My absolute favorite kinds of sci-fi books are ones that reimagine what what aliens can be -- and Butler is the master of this kind of reinvention. Dawn takes place on a biological spaceship circling the moon where the Oankali aliens have rescued a group of humans from the crumbling earth. The book tackles complex questions of what it means to be human, how place interacts with one’s humanity, and what it means to consent in an environment of manipulation. It’s not a light read, but it will have you thinking for days after you close the spine.


Ten Women - Marcela Serrano (novel, middle school)
What do a nerdy teen, a middle aged social pariah, and a housekeeper have in common? It might be more than you think. Ten Women tells the stories of ten women who represent the different demographics of Chile who are brought together by their therapist to share their life stories. Through each tale, links, and threads are made between the women to paint a broader picture of the variety of unique lives of Chilean women.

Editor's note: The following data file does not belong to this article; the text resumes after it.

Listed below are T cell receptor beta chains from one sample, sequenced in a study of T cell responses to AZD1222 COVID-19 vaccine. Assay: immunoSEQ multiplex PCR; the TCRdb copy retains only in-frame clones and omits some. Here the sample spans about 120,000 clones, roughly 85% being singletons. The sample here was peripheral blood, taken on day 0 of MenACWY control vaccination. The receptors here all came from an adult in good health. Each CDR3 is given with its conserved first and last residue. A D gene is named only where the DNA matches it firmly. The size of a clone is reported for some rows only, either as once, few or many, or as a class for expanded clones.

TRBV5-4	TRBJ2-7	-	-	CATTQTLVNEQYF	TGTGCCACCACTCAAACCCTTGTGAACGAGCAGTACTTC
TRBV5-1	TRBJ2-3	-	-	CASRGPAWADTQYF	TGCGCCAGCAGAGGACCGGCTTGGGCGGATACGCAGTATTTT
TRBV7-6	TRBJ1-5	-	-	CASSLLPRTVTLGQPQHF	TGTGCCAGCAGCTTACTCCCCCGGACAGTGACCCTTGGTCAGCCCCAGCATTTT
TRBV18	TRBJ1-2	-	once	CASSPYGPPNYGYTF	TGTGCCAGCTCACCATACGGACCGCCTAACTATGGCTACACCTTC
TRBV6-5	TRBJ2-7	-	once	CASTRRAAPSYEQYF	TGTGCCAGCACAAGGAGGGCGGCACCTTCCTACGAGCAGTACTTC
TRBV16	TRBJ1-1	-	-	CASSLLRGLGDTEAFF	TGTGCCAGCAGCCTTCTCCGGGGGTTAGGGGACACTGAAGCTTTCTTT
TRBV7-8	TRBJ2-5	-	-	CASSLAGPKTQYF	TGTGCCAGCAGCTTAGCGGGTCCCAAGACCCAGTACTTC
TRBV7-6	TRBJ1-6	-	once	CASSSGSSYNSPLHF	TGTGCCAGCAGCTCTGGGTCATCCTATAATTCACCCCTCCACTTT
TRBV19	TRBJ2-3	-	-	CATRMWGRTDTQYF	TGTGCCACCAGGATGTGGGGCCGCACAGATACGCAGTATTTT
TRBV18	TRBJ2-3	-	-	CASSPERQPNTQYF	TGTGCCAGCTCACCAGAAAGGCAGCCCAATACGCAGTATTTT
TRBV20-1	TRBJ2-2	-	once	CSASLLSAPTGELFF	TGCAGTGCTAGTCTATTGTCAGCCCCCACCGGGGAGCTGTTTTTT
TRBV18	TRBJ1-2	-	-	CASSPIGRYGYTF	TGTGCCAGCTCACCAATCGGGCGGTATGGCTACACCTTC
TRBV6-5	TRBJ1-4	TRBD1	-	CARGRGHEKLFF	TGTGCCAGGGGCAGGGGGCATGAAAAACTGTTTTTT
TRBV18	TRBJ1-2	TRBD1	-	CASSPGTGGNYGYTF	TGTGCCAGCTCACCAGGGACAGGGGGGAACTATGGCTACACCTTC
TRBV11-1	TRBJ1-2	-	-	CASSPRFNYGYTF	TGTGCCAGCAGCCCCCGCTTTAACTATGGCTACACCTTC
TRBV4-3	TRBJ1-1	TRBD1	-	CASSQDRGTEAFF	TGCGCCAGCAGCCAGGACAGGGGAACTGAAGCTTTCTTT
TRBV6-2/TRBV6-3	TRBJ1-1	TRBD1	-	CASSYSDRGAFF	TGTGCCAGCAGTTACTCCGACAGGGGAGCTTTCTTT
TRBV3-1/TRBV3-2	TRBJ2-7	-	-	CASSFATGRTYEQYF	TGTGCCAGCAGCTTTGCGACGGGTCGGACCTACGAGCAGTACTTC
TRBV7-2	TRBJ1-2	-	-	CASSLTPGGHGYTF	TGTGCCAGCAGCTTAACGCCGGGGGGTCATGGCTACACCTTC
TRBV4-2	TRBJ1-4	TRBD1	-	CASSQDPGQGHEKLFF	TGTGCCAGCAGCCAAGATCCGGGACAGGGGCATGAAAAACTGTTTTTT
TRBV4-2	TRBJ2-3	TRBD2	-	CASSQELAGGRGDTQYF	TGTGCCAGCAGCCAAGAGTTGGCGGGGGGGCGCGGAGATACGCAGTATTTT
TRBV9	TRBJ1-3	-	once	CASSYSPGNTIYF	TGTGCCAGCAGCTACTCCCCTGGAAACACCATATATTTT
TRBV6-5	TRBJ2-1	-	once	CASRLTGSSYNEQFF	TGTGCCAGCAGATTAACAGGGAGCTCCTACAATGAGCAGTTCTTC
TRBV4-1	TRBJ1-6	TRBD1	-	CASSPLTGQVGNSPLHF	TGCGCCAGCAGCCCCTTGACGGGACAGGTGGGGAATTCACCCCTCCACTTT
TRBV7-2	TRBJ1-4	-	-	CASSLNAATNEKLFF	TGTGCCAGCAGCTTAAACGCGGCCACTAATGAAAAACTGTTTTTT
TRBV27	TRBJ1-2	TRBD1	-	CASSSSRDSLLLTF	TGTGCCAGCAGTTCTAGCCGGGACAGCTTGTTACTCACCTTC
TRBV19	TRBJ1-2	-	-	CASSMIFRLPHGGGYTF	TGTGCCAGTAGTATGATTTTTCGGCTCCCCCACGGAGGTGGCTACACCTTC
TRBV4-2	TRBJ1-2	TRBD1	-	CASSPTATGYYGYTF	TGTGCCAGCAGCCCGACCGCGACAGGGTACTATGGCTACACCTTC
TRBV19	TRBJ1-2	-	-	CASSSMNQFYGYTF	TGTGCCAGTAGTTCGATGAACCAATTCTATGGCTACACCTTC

What We All Long For - Dionne Brand (novel, high school)
I’ve never been to Toronto, but Dionne Brand brings this bustling multicultural city to life in a such a real way that I feel like I’ve lived there myself after reading this book. This haunting and heartbreaking novel follows the interconnected stories of four twentysomethings caught between cultural worlds and struggling with their immigrant identities. Brand weaves separate narratives together so skillfully that these stories will stick with you long after the cliffhanger conclusion.

Thank you for following us on our journey through Read Outside the Margins! If you're just joining us, the goal of Read Outside the Margins is to shine the spotlight on stories that students from all walks of life can connect with and actually want to read. You can read more about our mission here.

From growing up, to family bonds, to trips around the world, we hope that you found at least one new story to make part of your life.  



Read Outside the Margins: Chapter Two